Podcasts & RSS Feeds
Most Active Stories
- Central Wash. Home To Nation's Biggest Bitcoin Mine, More Coming
- Grieving Widow Helps Spearhead First-Of-Its-Kind State Law On Suicide Prevention
- Everything You Need To Know About Woodland Park Zoo's Precious Doo
- Seattle-Area Skygazers May See Glimpse Of 'Blood Moon' — If They're Persistent
- TurboTax Offers Taxpayers Option Of Getting Refund In Amazon Gift Card
News & Music Contributors
Fact Vs. Myth
Mon December 23, 2013
Why George Bailey’s Suicide Attempt Is A Statistical Outlier
Portland and Spokane have been trying to prevent people from jumping off the cities' iconic bridges. In the last few weeks, police in both cities have responded to suicides or attempted suicides.
Many people believe the gloomy weather this time of year increases the suicide rate. But it turns out that’s just not true.
The media has done a lot to promote this particular myth. An annual survey by the Annenberg Public Policy Center finds news stories repeat it year after year.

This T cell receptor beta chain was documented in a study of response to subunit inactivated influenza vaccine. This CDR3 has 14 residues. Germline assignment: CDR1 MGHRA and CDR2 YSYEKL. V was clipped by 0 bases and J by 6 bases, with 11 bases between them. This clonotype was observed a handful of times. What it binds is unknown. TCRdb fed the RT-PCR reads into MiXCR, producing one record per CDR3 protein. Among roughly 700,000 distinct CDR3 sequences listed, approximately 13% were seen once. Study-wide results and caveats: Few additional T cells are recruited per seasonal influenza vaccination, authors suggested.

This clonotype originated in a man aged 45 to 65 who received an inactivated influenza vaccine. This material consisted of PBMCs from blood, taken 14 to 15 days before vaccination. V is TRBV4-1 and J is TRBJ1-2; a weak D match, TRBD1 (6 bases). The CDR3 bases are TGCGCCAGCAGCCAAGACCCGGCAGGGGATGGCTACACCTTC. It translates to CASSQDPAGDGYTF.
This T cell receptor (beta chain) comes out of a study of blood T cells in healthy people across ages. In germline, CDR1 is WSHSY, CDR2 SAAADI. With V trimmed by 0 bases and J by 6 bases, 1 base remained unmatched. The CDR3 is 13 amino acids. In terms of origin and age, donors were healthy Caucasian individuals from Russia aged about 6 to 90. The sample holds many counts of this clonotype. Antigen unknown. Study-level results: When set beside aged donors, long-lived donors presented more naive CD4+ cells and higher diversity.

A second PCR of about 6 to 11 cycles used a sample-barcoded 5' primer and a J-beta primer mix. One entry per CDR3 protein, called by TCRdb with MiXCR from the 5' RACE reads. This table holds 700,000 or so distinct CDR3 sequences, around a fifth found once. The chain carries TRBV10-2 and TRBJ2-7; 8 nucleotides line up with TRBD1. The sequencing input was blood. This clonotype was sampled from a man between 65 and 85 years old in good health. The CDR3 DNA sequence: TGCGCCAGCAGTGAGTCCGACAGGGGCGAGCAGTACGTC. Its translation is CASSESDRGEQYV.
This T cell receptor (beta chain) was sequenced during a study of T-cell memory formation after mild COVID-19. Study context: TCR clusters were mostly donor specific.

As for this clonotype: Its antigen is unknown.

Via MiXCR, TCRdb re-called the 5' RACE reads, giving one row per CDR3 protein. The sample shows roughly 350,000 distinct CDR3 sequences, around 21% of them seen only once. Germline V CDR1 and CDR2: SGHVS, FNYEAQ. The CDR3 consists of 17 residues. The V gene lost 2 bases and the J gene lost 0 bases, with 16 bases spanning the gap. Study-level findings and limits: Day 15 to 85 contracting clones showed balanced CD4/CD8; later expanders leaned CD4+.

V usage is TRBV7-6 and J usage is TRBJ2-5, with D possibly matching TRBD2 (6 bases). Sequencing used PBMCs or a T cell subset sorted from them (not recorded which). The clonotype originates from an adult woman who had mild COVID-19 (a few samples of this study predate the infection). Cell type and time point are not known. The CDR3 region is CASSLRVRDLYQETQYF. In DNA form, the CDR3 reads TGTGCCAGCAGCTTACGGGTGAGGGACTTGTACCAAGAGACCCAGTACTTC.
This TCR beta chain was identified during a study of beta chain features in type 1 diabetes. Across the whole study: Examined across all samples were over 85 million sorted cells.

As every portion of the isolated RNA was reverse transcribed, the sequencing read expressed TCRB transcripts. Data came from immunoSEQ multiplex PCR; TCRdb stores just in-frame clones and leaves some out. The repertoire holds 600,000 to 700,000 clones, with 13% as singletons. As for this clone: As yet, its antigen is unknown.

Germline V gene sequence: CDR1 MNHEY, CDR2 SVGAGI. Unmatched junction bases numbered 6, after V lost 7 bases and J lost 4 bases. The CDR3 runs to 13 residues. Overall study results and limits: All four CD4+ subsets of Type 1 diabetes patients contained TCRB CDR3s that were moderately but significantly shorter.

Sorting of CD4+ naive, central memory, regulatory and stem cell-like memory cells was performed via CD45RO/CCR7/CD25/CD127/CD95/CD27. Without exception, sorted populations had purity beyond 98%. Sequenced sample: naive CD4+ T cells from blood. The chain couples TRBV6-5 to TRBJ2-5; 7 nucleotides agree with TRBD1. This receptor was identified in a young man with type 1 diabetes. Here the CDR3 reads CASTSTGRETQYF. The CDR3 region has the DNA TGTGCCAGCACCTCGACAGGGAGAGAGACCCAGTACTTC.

But according to the U.S. Centers for Disease Control and Prevention, the suicide rate is, in fact, lowest in December.
“The true increase comes around in April and early summer,” said psychiatric nurse practitioner Ryan Townsend, who works in Washington State University's School of Nursing in Spokane.
Townsend says the gloomy weather can actually sap the energy of people thinking about carrying out plans to kill themselves. There's also the theory that spring represents a broken promise — the sun is out, but the person still doesn't feel better.
In contrast, Townsend says the holidays can be a comforting time.
“People are around their families. They're often out doing things because of the holidays,” Townsend said.
Townsend says the myth can actually be harmful if it keeps friends and family from looking for warning signs of suicide at other times of the year.
Oregon and Idaho are consistently among the states with the highest suicide rates.